Many Nevada residents will work their entire lives with the hope of leaving something of value to their heirs. The unfortunate truth is that it sometimes does not happen as planned. Inheritances are not always guaranteed. This is especially true if the proper estate planning has not been performed. The annual Nevada Safe Deposit Box Auction is a strong indicator of that.This event takes place each year and is organized by the state treasurer's office. It consists of abandoned safe deposit boxes held by banks and casinos. After three years of dormancy, this unclaimed property goes up for auction. Casinos and banks will try to locate owners but if they cannot, they will turn the property over to the state, which will do its own search for the owners. If that fails, the property goes up for sale.
As of right now, the estate tax exemption is $5 million, with a top marginal rate of 35 percent. That means for most residents in Las Vegas, the estate tax does not apply. But in 2013, the current law will expire, causing the exemption amount to drop to $1 million. The top marginal rate will rise to 55 percent. This large change could scoop up quite a few Las Vegas estate owners and force their heirs to pay estate taxes.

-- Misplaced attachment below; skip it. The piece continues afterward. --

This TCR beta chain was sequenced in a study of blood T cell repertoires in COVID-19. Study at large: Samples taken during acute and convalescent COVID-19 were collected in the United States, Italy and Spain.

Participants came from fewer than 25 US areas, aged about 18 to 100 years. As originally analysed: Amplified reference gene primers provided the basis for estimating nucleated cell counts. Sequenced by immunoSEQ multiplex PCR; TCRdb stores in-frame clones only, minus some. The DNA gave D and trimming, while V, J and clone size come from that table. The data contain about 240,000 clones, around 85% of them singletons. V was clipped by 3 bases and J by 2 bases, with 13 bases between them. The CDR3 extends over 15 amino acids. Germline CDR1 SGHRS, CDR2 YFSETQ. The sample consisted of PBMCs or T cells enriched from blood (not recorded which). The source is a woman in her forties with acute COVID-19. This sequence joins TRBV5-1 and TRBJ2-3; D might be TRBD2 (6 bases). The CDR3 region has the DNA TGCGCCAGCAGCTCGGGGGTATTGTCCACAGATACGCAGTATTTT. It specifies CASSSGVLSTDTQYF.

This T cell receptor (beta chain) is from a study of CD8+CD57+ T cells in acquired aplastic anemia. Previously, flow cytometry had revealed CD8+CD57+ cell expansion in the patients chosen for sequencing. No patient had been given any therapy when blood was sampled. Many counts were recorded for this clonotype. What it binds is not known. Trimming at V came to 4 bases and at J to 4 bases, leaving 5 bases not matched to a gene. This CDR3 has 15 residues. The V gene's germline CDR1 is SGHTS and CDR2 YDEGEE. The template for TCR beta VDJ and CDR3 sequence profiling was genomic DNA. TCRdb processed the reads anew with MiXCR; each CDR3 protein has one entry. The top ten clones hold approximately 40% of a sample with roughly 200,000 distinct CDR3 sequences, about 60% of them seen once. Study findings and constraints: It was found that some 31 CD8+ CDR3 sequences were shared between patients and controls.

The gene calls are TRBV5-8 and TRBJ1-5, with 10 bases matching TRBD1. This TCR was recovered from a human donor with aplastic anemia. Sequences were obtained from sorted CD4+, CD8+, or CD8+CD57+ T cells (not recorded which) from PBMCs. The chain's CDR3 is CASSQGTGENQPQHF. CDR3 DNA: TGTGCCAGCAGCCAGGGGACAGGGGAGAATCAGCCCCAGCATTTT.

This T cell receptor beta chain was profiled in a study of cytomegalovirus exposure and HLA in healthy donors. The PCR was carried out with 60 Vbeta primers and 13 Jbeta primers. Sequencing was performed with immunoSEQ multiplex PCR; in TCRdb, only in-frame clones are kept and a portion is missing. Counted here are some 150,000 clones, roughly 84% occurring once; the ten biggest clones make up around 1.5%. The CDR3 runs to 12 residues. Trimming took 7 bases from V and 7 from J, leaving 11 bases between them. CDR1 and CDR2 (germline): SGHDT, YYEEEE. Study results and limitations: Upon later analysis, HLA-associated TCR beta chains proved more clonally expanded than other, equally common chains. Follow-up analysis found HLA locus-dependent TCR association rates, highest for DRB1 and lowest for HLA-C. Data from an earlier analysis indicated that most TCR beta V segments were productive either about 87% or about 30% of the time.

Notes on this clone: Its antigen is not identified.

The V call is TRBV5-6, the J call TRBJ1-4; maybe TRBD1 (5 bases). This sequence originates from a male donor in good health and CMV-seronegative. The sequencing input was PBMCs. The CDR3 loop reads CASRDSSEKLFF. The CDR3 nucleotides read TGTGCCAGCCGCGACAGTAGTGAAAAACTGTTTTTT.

More money -- more problems. At least that is the conclusion of a recent survey of wealthy Americans conducted by Barclays Wealth, although the survey results could certainly apply to even those of modest means in Nevada. Amongst its many findings was the revelation that nearly 25 percent of high-net-worth individuals do not trust their children to protect their inheritance.
Probate litigation can be a means by which families ensure the intentions of a deceased loved one are carried out. Nevada residents may be interested to learn the heirs of the former owners of Belward Farm -- a Civil War-era farm -- have filed a lawsuit against Johns Hopkins University. The probate litigation centers on the terms of a 1989 agreement that transferred ownership of the farm, located in Maryland, to Johns Hopkins University. The heirs claim the agreement stipulates that the property be used only for "academic purposes, research or medical care". It is also stipulated that no more than 1.4 million square feet can be developed. However, it is believed by the property's heirs that Johns Hopkins' plan to develop 4.7 million-square-foot campus and science park on the property violates the terms of the agreement.
For Nevada residents wondering if proper estate planning is a good idea or not, the following story may answer that question. In 2006, an American multimillionaire died and left the majority of his fortune to a new foundation that was intended and dedicated to feeding Panama's poor children. A 7,000 acre tract along Panama's Pacific Coast, called Hacienda Santa Monica, was dedicated as part of a plan to grow for poor kids from seeds. He separately provided for his politically connected Panamanian wife and her children.